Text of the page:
Converting to a Roth IRA easier in 2010

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A provision within the Small Business Jobs and Credit Act of 2010 passed by the House Thursday will allow participants in 401(k), 403(b), and 457 tax deferred plans to convert those savings into a Roth IRA account if employers sponsor a Roth IRA in their plan, potentially increasing the number of people who will take advantage of Roth conversions.

The provision will take effect as soon as President Barack Obama signs it into law, which he is expected to do by the end of this month.

Changes to Roth IRA rules made earlier in the year also have increased the number of taxpayers likely to choose a Roth IRA conversion for some of their retirement money. Income caps for conversion eligibility have been eliminated, and people who convert some of their retirement savings to Roth accounts will be allowed to pay the required up-front taxes over a two-year period.

Roth IRA contributions are taxed going in rather than when they are withdrawn. Most people decide to convert their deferred-tax accounts to a Roth IRA because they expect to pay lower taxes on their contributions at the time of the conversion than they would on withdrawals in later years when tax rates could be higher. All eligible withdrawals from Roth IRAs and Roth 401(k) accounts are tax free.

Participants of 401(k) plans are eligible to convert their own contributions if they are over age 59 1/2 or they no longer work for the company. Participants who make the conversion within the 401(k) plan will still have to report the money transferred to the Roth IRA as taxable income, but they will not have to withdraw and hold their contributions for 60 days before making the conversion to a Roth 401(k).

Employees may be eligible to convert employer contributions as long as they are at least 59 1/2, or the money has either been in the plan for at least two years or they’ve participated in the plan for at least five years, according to a New York Times report.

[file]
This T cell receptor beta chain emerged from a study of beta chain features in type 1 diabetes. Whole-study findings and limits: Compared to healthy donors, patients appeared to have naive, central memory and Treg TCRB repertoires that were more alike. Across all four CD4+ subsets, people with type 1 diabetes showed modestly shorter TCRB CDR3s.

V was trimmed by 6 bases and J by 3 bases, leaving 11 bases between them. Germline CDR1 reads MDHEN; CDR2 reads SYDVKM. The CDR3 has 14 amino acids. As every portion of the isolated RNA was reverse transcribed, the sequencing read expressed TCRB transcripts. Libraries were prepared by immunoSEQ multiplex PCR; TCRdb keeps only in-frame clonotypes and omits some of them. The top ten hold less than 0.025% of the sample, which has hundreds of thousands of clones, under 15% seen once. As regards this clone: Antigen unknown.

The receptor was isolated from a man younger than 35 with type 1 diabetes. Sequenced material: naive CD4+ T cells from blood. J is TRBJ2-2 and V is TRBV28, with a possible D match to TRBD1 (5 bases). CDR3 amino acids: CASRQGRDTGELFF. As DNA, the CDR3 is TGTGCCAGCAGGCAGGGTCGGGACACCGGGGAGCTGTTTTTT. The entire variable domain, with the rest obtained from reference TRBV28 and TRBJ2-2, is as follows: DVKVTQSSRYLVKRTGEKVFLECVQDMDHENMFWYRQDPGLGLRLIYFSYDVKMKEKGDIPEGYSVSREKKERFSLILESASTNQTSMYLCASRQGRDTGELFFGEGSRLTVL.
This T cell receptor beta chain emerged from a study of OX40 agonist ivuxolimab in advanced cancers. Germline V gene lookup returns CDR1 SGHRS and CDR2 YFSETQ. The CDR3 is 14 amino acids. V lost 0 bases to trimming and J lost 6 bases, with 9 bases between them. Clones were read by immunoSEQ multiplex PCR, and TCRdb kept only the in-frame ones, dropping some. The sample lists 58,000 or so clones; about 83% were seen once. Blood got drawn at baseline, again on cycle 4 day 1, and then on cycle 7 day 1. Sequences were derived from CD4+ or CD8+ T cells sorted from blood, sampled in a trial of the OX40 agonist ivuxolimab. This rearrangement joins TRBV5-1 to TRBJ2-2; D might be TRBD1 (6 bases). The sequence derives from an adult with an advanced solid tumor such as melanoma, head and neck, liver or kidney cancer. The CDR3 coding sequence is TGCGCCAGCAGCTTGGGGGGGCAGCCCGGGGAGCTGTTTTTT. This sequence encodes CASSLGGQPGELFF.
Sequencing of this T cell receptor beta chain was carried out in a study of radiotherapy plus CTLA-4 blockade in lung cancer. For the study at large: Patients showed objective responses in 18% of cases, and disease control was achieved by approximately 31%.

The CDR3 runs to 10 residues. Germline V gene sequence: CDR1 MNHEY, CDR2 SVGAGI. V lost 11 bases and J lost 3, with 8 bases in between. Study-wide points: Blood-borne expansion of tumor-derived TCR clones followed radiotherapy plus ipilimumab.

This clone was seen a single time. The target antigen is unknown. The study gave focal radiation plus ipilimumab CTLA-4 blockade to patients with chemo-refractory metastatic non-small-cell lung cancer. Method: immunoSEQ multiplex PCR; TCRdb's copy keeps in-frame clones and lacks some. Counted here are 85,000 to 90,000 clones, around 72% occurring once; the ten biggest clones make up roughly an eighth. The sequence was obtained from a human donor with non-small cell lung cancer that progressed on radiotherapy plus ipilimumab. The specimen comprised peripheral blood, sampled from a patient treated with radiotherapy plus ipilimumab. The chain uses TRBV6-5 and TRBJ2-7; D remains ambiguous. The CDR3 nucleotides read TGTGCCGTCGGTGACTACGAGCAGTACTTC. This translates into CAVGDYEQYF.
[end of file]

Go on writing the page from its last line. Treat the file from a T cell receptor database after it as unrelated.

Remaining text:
Congressional revenue estimators believe the provision will bring the government an additional $5 billion over the next 10 years because taxes will be paid on Roth IRA contributions rather than deferred. Money in traditional IRAs and other tax deferred plans is not taxed until it is withdrawn, which could take many years.

Changes for 2010 in rules for Roth IRA conversions

For tax years starting in 2010, the $100,000 modified adjusted gross income limit for conversions and rollovers to Roth IRAs is eliminated, and married taxpayers filing a separate return can now convert and roll over amounts to a Roth IRA, the IRS Web site states.

For conversions or rollovers in 2010, any amounts that are required to be included in income are included in income in equal amounts in 2011 and 2012. Taxpayers may choose to include the entire amount in income in 2010.

Some rules to keep in mind

2010 is the year of the conversion but not the year the tax is due.

Roth IRA ownersmust be 59 1/2 or older and have held the IRA for five years before tax-free withdrawals are permitted. Early withdrawals are subject to an additional 10 percent tax.


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